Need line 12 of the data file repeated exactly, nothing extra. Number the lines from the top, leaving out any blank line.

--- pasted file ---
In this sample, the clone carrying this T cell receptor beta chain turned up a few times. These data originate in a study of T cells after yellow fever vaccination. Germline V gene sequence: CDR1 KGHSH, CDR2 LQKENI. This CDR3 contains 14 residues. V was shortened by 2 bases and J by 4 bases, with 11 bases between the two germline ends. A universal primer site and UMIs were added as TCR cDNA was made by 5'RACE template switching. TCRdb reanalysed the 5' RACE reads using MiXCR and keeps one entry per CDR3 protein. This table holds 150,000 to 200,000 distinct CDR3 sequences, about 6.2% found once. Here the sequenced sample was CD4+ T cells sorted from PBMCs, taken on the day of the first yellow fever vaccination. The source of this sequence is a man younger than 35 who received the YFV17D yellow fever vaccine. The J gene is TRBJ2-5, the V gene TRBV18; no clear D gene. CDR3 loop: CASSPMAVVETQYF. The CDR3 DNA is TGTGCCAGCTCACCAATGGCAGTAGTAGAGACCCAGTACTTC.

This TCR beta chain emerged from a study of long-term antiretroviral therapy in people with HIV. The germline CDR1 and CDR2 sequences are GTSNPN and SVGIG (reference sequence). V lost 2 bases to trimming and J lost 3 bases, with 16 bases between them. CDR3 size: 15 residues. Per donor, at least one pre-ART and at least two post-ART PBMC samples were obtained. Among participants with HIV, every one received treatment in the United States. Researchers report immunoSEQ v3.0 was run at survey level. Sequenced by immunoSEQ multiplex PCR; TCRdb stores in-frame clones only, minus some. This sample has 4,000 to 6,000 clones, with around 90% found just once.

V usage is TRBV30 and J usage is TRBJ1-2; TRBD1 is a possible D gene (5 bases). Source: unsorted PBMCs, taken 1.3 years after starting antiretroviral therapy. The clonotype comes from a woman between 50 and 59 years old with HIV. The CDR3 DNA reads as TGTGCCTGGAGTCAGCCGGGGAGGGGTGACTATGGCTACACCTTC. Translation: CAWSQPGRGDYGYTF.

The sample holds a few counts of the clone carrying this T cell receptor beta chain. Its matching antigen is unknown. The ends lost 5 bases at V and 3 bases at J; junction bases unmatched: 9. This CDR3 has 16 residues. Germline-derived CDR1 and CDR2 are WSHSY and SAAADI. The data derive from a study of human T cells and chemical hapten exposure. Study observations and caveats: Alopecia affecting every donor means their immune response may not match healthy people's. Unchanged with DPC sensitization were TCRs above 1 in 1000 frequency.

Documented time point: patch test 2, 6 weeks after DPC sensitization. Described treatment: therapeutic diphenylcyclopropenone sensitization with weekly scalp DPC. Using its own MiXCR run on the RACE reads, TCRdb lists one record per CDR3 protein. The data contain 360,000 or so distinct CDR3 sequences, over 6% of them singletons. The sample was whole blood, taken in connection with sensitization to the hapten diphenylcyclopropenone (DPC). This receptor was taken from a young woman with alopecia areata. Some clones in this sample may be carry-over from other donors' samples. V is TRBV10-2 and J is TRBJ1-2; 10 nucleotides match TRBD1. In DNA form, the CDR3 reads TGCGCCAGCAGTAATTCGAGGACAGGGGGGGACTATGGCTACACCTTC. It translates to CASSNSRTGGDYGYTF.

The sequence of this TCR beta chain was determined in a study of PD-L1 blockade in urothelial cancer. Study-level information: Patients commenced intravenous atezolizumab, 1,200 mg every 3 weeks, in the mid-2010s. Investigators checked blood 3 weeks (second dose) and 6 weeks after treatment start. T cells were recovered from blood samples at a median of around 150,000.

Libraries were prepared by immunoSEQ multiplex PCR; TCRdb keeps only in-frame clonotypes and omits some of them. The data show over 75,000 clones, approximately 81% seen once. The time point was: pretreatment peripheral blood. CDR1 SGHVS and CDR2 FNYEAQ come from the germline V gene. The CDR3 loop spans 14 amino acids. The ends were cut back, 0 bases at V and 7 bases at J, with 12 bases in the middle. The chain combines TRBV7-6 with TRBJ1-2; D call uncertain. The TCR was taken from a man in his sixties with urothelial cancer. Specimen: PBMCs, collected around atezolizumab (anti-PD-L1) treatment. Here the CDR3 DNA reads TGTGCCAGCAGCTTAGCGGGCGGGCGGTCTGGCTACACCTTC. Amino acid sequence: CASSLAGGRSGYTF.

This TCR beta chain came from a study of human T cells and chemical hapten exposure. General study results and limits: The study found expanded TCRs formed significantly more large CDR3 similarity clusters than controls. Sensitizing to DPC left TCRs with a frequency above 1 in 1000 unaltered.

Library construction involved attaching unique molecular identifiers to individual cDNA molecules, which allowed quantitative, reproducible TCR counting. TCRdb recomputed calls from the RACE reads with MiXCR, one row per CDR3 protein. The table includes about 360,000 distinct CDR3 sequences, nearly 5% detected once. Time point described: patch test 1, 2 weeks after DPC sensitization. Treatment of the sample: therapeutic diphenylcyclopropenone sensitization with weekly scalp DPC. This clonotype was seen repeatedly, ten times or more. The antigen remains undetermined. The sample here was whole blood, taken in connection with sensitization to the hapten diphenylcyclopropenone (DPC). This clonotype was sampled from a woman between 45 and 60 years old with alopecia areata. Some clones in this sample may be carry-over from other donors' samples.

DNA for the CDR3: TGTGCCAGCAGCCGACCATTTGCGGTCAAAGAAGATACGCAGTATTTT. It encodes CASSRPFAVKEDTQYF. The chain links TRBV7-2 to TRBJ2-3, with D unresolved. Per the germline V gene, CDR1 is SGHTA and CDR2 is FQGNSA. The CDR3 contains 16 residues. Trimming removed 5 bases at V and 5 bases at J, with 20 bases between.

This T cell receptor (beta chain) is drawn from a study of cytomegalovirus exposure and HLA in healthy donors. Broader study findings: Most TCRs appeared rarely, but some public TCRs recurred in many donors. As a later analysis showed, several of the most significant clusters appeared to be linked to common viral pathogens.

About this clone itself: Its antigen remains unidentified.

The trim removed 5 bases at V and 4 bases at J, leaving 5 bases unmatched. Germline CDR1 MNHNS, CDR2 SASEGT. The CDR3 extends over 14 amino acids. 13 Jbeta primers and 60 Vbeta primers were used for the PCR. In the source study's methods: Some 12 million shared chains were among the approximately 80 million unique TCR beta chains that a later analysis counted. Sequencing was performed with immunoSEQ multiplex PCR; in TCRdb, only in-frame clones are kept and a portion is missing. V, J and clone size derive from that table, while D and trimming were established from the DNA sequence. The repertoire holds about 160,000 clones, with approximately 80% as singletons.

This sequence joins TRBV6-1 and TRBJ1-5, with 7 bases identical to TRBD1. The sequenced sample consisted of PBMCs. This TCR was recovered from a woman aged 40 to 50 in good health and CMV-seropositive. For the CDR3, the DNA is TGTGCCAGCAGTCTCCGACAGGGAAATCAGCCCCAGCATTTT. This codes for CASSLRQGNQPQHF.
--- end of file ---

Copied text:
About this clone itself: Its antigen remains unidentified.